Although it’ll garner much of the showroom attention, it is probably worth dwelling on the Ibiza’s styling least of all; not because it’s poor but because, by now, the Leon’s edgy collection of stylised creases and triangular motifs is a known and much admired quantity.
Instead, it is the five-door supermini’s new proportions that turn the neatest trick.
The previous model’s somewhat awkward, skinny stance has been superseded by an 87mm increase in width courtesy of the MQB A0’s larger size. The platform brings with it an additional 60mm of wheelbase length, too – although in total the car is 2mm shorter than its predecessor.
You’d swear it was lower (in fact, it is: by a single millimetre) but, of course, that’s just the better visual balance playing out. Among superminis, arguably the Ford Fiesta alone conveys a more appealing sense of stationary poise.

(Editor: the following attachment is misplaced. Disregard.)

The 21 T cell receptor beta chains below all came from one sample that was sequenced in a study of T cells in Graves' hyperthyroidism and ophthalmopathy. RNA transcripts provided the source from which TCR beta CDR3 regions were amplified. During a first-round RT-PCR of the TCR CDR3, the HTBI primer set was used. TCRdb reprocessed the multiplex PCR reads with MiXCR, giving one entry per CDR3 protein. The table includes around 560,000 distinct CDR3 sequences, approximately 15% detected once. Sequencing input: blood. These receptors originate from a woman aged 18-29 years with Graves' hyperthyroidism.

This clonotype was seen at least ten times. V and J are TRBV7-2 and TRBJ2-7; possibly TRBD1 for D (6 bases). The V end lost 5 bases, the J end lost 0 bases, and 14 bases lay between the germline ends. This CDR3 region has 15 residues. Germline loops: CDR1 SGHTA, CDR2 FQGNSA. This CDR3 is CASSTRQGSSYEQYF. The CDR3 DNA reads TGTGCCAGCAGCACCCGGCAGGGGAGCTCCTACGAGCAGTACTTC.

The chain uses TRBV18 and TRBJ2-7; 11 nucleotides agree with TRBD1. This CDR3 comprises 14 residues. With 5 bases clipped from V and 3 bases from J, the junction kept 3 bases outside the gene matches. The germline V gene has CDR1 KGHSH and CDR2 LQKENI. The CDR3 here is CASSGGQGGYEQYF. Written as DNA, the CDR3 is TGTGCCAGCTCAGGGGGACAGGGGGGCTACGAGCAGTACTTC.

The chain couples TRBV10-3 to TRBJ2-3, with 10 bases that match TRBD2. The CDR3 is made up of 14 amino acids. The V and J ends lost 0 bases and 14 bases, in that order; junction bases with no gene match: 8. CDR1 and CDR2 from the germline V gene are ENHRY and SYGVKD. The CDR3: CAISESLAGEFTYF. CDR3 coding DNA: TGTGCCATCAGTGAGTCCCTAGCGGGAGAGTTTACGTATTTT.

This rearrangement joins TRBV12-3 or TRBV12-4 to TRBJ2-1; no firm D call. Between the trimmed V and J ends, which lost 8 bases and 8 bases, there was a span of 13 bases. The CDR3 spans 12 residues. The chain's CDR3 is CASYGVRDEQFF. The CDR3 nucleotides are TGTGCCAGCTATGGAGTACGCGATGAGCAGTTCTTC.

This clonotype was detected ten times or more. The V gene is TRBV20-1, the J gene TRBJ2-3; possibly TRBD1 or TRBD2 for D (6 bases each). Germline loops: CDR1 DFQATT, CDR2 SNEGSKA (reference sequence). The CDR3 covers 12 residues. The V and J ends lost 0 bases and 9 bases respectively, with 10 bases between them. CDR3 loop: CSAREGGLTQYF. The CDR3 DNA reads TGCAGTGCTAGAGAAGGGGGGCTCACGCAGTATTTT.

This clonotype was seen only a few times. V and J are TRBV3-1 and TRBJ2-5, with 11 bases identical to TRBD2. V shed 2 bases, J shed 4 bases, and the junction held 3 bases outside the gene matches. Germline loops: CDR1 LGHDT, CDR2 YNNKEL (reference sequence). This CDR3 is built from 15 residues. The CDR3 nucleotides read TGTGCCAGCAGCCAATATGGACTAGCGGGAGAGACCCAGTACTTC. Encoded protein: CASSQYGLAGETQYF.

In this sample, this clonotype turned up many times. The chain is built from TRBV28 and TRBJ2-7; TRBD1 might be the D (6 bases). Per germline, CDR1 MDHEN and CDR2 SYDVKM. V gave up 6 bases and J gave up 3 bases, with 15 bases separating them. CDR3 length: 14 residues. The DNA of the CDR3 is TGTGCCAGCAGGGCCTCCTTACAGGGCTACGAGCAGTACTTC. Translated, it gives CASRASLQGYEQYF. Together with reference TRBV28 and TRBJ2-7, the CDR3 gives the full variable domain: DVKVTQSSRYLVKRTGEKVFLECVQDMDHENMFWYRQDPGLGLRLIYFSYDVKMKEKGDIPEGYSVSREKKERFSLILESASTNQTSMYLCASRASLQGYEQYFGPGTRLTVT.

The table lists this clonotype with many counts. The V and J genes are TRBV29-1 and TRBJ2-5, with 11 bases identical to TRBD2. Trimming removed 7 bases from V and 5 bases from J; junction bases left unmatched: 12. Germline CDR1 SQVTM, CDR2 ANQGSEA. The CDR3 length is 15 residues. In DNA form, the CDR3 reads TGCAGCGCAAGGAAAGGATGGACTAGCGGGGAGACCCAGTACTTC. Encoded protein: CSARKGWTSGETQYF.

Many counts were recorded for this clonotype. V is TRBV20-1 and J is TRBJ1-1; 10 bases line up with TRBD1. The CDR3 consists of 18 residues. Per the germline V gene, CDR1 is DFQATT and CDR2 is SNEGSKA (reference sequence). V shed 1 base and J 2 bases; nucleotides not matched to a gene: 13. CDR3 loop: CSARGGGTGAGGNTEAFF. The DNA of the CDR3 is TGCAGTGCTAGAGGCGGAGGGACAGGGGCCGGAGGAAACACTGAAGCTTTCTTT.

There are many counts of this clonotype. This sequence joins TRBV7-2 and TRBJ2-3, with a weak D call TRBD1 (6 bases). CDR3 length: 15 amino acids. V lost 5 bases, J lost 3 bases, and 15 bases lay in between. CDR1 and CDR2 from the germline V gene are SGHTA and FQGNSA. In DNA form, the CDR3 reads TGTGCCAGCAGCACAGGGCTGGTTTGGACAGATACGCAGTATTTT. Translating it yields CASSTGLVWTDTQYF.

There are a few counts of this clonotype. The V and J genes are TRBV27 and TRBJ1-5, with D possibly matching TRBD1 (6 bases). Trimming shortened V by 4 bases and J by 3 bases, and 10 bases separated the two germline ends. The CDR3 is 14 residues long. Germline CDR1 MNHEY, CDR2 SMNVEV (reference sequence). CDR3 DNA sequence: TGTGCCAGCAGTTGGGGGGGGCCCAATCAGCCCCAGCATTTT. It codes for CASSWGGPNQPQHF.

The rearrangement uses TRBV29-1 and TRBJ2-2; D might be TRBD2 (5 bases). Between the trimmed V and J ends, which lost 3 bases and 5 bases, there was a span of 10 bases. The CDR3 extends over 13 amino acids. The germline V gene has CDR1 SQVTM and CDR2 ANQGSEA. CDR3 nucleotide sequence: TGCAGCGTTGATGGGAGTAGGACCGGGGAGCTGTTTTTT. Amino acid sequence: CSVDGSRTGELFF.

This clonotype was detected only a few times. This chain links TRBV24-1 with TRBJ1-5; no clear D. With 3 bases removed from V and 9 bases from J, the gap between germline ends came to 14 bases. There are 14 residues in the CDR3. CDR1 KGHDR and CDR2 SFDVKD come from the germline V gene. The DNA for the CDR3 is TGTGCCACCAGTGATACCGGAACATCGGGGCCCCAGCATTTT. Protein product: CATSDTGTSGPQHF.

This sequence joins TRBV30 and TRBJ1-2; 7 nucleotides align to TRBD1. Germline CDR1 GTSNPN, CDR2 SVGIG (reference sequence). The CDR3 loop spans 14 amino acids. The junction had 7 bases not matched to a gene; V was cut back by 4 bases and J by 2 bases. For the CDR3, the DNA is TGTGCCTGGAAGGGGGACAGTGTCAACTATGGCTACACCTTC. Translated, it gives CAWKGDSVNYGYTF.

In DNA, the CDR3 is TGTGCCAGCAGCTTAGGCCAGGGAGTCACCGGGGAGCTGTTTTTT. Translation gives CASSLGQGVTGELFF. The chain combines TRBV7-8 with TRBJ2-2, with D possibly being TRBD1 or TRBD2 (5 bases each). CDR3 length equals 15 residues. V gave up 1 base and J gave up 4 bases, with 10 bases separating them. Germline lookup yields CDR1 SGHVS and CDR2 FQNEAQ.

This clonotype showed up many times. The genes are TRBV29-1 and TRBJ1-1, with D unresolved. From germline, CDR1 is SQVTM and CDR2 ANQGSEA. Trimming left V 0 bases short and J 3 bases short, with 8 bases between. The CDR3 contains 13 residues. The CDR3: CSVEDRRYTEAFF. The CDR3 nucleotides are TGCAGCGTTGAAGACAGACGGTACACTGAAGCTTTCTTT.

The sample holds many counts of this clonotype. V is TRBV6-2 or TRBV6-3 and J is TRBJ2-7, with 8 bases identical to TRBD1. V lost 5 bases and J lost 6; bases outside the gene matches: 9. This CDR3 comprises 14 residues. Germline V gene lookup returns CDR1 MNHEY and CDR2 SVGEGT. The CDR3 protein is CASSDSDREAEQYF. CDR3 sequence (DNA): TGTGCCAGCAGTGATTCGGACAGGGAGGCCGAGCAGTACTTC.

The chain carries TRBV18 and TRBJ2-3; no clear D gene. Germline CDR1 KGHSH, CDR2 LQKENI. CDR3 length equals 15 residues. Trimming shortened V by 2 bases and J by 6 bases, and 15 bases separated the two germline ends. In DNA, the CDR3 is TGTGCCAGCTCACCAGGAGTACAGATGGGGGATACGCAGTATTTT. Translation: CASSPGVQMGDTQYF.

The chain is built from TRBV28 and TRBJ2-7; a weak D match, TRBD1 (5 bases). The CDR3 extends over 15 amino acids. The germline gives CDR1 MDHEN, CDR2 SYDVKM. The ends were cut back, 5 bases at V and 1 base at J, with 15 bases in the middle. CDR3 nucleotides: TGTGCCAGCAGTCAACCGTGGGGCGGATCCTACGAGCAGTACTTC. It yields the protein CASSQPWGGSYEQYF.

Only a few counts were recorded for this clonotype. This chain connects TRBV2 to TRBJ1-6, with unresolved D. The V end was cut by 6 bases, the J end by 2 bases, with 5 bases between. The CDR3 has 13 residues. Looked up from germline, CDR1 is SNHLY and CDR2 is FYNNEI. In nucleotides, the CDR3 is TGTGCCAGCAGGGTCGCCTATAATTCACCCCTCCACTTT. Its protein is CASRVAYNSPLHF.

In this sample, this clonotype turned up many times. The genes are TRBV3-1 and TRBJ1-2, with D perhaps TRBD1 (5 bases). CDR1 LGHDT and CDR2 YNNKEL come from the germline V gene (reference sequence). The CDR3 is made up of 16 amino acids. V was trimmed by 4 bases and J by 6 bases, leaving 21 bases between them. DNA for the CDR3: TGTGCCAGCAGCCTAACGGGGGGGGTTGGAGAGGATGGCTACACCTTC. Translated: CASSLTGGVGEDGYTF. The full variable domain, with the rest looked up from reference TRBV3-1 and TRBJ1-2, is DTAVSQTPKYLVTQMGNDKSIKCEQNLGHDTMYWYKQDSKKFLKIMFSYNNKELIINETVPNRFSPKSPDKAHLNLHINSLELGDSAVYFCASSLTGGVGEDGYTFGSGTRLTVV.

Enhanced size is not the only benefit of the new architecture. It is stiffer by around one-third compared with the old PQ25 platform. Although Seat makes no great boast about a reduction in weight, the Ibiza remains pleasingly trim, at 1047kg, despite its increase in scale.
Doubtless, this is helped by the (initially exclusive) deployment of three-pot petrol engines in the nose. The entry-level unit, the 74bhp 1.0-litre MPI, is carried over from the Seat Mii.